CMOS image sensors have offered significant advantages of cost and size over traditional sensor structures. Placing a semiconductor integrated circuit (IC) chip as an image sensor in the image plane of a camera greatly simplifies both still and video image recording and provides for flexible design of portable cameras. The CMOS image sensor is widely accepted because: 1) it operates at low voltages; 2) has low power consumption; 3) offers random access to the image data; 4) is compatible with CMOS logic technology; and 5) allows realization of an integrated single-chip camera. Typically, light from an image impinging on each active pixel sensor is sensed and translated into data, which may include a plurality of transistors, a photodiode and a current generator. For example, a three-transistor active pixel sensor is typically composed of a reset transistor, a source follower transistor, and a row selector transistor, with a photodiode, and a current generator.

An image produced by a camera ideally should be as similar as possible to the same image seen directly by the human eye. The human eye is less sensitive to changes in illumination in bright environments than in dark environments. In fact, the human eye responds to a wide range of illumination without hardly being saturated, meaning that the human eye is no longer sensitive to a change of illumination intensity. However, this is not how the conventional active pixel sensor operates. The conventional active pixel sensor has a linear response over its initial light level of illumination, and then abruptly saturates when the light level reaches a certain point. This operational feature is often referred to as the machine mode. When the saturation occurs, a bright light level will flood the photodiode of the sensor and drive it to a full current conduction. The abrupt saturation limits the dynamic range of the sensor. It is desirable that the senor captures an image with a quality as close as possible to the human eye does. Since the human eye hardly saturates, the image captured by the sensor with the limited dynamic range would not be very close to that observed by a human eye.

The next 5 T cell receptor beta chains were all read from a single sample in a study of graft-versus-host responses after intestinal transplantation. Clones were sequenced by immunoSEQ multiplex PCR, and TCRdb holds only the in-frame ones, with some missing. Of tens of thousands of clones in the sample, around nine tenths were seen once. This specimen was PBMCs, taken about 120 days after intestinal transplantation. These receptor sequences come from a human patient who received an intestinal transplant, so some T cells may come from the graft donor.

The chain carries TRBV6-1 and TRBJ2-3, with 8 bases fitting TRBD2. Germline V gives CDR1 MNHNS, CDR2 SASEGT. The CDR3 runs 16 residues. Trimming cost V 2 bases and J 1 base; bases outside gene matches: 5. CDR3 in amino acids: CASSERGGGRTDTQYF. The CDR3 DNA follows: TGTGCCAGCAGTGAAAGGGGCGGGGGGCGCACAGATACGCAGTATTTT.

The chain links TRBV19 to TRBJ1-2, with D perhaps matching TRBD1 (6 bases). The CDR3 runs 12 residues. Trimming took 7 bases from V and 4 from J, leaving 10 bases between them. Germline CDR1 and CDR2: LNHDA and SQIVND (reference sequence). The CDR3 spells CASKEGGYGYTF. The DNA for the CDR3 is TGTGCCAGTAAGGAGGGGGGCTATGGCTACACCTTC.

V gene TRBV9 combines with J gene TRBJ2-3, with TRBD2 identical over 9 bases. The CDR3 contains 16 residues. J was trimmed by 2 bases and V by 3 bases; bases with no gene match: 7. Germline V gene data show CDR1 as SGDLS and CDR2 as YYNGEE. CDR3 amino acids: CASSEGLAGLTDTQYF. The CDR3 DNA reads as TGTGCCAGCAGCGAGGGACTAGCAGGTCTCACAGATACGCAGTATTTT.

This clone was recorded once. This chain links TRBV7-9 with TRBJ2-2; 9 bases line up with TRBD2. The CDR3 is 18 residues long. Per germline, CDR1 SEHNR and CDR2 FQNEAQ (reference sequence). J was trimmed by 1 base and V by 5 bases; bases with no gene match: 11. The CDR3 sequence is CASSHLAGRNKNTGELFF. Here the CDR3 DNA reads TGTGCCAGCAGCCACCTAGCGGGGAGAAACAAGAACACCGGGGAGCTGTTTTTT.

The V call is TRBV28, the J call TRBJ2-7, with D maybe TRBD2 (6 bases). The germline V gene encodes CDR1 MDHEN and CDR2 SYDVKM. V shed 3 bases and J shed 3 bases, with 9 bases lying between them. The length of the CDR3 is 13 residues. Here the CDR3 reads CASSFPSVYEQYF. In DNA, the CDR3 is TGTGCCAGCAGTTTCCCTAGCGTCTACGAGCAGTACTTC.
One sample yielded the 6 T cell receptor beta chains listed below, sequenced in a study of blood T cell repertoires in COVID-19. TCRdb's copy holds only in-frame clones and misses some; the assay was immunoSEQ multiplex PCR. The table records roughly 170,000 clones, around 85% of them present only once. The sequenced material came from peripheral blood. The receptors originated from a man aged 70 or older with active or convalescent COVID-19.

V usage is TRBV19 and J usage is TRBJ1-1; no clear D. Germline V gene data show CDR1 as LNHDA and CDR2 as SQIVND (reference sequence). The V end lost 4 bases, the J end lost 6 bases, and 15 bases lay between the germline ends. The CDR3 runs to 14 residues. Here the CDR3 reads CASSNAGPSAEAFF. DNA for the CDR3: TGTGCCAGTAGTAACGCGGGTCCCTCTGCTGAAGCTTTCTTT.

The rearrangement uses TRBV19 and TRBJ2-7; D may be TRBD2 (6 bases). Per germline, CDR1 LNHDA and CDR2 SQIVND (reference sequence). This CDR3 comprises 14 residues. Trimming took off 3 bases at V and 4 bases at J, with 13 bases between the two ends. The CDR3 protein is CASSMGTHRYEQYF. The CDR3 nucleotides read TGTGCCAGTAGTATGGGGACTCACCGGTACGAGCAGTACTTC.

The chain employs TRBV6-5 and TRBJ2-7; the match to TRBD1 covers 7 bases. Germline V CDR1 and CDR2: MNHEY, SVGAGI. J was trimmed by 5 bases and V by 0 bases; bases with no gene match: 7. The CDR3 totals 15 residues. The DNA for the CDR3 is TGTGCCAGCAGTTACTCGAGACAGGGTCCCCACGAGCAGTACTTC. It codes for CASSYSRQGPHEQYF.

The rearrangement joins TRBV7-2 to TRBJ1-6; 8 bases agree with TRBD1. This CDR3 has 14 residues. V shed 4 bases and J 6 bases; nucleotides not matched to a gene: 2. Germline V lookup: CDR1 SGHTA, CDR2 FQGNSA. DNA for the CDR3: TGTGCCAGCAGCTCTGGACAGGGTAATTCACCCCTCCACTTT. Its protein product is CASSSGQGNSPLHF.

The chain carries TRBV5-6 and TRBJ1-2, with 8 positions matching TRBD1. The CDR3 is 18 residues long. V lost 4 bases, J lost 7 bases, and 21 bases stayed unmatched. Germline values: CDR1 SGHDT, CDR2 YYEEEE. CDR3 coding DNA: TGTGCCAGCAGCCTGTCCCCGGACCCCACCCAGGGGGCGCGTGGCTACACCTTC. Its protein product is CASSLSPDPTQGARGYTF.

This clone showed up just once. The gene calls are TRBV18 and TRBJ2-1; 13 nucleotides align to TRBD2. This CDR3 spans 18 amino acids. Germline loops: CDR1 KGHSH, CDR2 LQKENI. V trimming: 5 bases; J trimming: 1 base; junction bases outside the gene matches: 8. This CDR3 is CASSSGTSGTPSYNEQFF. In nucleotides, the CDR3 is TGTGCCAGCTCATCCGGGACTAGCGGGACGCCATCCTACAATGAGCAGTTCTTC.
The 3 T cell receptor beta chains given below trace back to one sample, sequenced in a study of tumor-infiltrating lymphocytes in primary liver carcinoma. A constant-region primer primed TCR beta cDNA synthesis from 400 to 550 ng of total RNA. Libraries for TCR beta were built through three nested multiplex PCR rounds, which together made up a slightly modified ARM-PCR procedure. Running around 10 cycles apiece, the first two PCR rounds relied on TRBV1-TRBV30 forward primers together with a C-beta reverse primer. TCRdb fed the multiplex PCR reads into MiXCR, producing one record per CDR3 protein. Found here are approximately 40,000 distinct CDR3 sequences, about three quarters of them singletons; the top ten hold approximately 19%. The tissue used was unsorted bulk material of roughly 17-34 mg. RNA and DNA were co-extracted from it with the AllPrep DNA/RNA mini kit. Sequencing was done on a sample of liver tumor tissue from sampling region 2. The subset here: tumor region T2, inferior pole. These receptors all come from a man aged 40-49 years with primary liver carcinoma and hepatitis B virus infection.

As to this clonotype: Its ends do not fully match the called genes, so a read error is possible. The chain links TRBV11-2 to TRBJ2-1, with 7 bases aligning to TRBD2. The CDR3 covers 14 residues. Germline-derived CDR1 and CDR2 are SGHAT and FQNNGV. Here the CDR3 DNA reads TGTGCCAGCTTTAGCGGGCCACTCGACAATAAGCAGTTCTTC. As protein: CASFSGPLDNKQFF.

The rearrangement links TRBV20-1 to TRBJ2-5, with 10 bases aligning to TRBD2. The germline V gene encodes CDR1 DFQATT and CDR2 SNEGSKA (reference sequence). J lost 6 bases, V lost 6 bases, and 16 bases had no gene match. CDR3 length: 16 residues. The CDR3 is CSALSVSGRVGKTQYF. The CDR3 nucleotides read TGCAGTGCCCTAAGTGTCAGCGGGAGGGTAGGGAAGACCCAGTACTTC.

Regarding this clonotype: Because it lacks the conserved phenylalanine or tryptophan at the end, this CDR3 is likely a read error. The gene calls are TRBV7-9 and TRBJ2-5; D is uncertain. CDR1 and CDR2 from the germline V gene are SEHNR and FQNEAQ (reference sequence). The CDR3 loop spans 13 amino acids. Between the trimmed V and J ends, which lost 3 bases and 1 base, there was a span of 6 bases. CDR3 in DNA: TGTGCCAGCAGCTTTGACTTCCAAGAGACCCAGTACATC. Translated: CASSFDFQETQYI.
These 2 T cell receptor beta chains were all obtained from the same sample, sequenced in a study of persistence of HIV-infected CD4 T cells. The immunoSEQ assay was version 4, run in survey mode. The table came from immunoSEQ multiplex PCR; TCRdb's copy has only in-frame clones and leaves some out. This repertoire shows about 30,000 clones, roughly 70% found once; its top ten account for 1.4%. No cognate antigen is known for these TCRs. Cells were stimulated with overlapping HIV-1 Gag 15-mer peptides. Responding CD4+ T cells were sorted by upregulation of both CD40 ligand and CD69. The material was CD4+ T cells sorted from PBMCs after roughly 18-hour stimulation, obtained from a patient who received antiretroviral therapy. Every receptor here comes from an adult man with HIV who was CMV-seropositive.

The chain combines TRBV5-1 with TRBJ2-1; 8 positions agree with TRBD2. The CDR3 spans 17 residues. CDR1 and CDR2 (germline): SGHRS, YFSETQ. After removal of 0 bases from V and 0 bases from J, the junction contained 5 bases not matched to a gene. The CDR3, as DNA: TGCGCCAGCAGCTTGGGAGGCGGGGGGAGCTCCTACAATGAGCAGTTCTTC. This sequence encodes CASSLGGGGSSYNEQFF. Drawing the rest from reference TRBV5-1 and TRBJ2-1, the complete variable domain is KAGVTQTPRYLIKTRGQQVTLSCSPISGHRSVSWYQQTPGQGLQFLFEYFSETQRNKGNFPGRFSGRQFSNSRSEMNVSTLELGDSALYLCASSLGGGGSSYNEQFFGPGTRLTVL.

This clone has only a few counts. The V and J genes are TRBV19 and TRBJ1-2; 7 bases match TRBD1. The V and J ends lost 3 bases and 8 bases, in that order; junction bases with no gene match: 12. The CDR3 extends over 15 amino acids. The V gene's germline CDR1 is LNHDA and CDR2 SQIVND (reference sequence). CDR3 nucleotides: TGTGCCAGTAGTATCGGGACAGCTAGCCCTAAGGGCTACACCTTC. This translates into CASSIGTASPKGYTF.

Therefore, there is a need for an image sensor that more nearly emulates the light response of the human eye.

SUMMARY

An improved image sensor cell that will more nearly emulate the light response of the human eye is provided. In one embodiment, the image sensor cell includes a first MOS transistor coupled to an operating voltage for providing an output voltage of the image sensor cell with the output voltage changing conformingly with a voltage on a gate of the first MOS transistor. A photodiode is coupled to a floating node which further controls the voltage of the gate of the first MOS transistor. A photoconductor is coupled between the operating voltage and the floating node. The photoconductor has its resistance varying in response to a magnitude change of an imposed illumination so that the floating node is provided with additional electrical charges conformingly through the photoconductor while the photodiode drains electrical charges, thereby decreasing a voltage reduction rate of the voltage on the gate of the first MOS transistor.

The construction and method of operation of the invention, however, together with additional objects and advantages thereof will be best understood from the following description of specific embodiments when read in connection with the accompanying drawings.

BRIEF DESCRIPTION OF THE DRAWINGS

FIG. 1 shows the signal response of a conventional photosensor.

FIG. 2 shows the signal response of the human eye.

FIG. 3 shows a circuit diagram of a three-transistor image sensor cell, in accordance with one embodiment of the present invention.

FIG. 4 is a timing diagram of the three-transistor image sensor cell, in accordance with one embodiment of the present invention.